Posted by Pattie on 8/03/2009 09:47:00 AM

I've been amused and frustrated at the discussion about last week's Paul Campos interview over at Alas, a Blog and I've thought about several responses.

I could get in on the discussion about the politics of fatness. Personally, I don't think any mainstream political perspective is doing right by fat people. Liberals blame so-called "Big Agriculture" or "Big Food" for fatness, which is essentially painting fat people as mega-consumers, who mindlessly obey their mental and physical impulses. This paternalistic attitude fundamentally sees fatness as an illness, or at least, a social ill. The fact that they don't directly blame fat people is irrelevant. We are still stigmatized and flawed for being fat. That is not fat acceptance. Conservatives are perfectly happy to ignore the health and well-being of fat people while using us to support opposition to the liberals, specifically, staying in the pockets of Big Ag, Big Food, Big Pharm and Big Insurance, by suggesting that our being fat is all our fault -- "personal responsibility versus public interest." So fat people will cost too much for the health care system, so let's not reform health care. Libertarians have questioned some of the methodologies for demonizing fat and have even provided forums for fat acceptance writers to share their points of view, but in the end, the stance of the Libertarian is not usually fat acceptance but rather that the government has no business telling us to not be fat. They still mark fat people as being flawed, they just support our right to be flawed.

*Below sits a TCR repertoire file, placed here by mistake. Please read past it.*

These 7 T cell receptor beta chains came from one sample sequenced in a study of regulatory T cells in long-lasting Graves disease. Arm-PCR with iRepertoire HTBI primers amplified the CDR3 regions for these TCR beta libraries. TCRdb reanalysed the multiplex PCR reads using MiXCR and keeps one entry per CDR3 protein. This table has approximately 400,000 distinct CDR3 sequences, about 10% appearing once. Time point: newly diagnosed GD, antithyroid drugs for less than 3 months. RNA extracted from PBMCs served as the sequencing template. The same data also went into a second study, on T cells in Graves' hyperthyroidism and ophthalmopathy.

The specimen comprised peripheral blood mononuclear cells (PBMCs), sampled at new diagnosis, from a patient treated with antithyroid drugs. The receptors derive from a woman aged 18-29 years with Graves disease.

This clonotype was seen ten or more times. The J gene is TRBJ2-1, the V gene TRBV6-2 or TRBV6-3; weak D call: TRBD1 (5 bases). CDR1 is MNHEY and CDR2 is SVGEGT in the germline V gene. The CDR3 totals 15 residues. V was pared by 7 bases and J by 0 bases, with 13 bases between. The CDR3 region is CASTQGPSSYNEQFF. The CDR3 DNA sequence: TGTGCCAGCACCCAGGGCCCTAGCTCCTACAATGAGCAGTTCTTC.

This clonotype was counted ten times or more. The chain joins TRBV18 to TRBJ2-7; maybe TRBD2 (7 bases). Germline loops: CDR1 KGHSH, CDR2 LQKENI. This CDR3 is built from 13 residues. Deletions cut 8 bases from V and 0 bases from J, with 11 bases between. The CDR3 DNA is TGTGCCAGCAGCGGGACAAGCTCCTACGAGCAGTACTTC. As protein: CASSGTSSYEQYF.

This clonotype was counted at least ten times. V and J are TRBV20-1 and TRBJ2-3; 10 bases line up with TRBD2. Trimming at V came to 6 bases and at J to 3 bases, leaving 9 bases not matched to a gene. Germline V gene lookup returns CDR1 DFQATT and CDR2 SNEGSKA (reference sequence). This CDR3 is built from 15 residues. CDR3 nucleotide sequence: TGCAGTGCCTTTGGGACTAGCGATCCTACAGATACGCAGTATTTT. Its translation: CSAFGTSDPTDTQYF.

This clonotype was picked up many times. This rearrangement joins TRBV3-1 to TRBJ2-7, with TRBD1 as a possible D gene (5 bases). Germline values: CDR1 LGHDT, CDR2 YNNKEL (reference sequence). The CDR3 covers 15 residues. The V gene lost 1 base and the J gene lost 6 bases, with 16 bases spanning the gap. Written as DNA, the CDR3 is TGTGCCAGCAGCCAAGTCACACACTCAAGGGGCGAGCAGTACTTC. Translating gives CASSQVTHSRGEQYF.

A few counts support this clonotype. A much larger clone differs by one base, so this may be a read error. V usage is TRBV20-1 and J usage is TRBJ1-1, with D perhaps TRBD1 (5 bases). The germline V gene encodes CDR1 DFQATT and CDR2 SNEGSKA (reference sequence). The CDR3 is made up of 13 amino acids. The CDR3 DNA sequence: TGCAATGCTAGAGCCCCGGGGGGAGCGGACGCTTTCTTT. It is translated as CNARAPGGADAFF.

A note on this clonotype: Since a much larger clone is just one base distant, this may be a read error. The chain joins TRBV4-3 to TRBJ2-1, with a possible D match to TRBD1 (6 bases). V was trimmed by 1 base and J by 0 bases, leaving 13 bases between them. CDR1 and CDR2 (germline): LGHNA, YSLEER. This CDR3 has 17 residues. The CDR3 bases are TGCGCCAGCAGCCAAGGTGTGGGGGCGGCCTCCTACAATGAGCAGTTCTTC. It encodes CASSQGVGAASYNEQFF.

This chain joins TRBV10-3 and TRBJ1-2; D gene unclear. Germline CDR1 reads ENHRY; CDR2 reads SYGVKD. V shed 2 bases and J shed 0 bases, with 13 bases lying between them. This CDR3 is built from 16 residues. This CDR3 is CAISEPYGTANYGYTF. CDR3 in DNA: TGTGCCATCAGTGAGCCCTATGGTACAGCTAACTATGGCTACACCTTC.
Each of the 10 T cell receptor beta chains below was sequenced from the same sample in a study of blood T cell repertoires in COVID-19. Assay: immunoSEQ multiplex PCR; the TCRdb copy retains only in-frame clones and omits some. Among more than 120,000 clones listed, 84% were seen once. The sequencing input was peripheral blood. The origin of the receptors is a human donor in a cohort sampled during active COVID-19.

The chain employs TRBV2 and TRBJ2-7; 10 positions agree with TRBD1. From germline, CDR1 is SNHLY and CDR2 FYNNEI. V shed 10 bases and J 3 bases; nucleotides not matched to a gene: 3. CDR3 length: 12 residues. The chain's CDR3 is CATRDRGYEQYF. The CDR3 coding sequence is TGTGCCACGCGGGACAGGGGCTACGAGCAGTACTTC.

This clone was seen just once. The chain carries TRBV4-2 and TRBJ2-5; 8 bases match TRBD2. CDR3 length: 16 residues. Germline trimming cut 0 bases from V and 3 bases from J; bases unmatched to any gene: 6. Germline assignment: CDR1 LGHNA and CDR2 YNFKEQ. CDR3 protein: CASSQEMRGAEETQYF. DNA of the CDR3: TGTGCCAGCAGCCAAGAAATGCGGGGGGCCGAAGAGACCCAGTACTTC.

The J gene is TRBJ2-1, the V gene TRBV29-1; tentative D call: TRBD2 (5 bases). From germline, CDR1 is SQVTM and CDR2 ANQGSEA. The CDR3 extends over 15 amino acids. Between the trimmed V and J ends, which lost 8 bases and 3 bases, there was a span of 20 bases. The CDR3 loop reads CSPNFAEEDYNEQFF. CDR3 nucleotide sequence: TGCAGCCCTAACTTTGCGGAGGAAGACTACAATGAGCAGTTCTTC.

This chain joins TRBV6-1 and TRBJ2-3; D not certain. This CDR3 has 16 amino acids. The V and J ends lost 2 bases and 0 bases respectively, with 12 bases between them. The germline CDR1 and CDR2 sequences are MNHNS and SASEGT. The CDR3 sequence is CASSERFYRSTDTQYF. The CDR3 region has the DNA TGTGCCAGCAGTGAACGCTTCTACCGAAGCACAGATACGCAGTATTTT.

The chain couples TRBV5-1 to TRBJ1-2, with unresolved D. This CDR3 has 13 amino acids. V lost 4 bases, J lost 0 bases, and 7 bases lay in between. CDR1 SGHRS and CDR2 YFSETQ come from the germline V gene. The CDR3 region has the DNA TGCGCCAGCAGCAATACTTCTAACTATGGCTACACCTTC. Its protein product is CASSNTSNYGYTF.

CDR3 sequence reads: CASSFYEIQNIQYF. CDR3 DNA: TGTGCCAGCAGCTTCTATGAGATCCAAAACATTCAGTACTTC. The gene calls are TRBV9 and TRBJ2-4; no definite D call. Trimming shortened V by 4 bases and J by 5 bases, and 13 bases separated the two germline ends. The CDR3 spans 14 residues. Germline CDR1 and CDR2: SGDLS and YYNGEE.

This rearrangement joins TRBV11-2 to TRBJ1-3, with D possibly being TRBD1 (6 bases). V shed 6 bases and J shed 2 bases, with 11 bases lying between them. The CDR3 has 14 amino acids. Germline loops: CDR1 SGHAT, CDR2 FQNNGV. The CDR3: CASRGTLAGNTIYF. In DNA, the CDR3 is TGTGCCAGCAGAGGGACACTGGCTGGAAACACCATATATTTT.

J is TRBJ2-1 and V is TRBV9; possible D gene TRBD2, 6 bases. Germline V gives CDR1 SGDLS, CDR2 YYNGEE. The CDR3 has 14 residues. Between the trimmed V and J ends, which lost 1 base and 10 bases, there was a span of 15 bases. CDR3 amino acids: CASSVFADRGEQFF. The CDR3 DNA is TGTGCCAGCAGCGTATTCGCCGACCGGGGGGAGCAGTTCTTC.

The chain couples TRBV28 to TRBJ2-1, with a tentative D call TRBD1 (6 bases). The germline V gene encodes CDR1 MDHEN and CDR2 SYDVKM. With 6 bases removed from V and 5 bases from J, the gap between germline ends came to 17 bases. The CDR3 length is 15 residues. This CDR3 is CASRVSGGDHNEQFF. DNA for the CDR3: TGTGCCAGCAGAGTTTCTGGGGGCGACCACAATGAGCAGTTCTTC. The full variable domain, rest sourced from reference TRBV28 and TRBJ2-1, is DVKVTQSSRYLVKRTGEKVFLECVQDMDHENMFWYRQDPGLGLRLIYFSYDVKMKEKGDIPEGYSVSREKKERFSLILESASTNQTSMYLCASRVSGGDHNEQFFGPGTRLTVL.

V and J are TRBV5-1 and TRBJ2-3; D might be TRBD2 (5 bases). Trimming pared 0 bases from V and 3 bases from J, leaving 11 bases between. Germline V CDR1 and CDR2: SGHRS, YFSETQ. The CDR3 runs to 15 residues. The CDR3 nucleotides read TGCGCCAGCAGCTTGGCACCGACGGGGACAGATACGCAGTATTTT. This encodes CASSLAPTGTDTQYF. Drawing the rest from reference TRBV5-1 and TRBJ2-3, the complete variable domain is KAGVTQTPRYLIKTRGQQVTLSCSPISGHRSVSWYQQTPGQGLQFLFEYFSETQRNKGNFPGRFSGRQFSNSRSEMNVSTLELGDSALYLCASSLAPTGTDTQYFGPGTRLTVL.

I could join in the discussion about what is and isn't fat acceptance. Personally, I believe fat acceptance is fundamentally the belief that people come in diverse sizes and that fat, in and of itself, is not a sign of illness, mental deficiency, moral deficiency or lack of fortitude (will-power). Fat is fat. Some human beings have more than others. It is a physical characteristic and shouldn't be debated or discussed any more than we would if we were talking about eye color. Fat should not be the basis for discrimination as much as any other physical characteristic should not be the basis. Just treatment of people involves not judging on the basis of the how they look, period. Thus, deciding that whether people who look one way will cost the system more than "beautiful people" is a basically unjust discussion.

But I haven't posted these thoughts there because I can't get past one little aspect of the whole discussion: Debating costs is a smoke screen.

While we continue to debate the questions of cost, we continue to pretend that cost is immutable, fixed objectively without any room for scrutiny. That it is just is. After all, people in the medical system have to be paid, don't they?

The BILL for my little surgery in June has grown to around $4500. This is what I'm being BILLED, NOT what it COST. Why was the hospital emergency room the only place this could be addressed? Why did I have to see several doctors to have it addressed? Why did I have to come back to the hospital to have the bandages changed and see a burn unit nurse twice? Why did my just stepping into a hospital mean I was going to be billed over $1000?

When we have discussions about health care costs, we keep confusing billings with cost. Right now hospitals bill whatever they want (as do clinics, doctors, pharmaceutical companies, laboratories, testing centers, and so forth). They often do not get what they bill because the HMO, insurance company or government program says, this is what it should cost and pay only that. Then the hospital tries to get the difference from the patient. Sometimes they do, more often they do not. That is part of the why the bill is so high in the first place.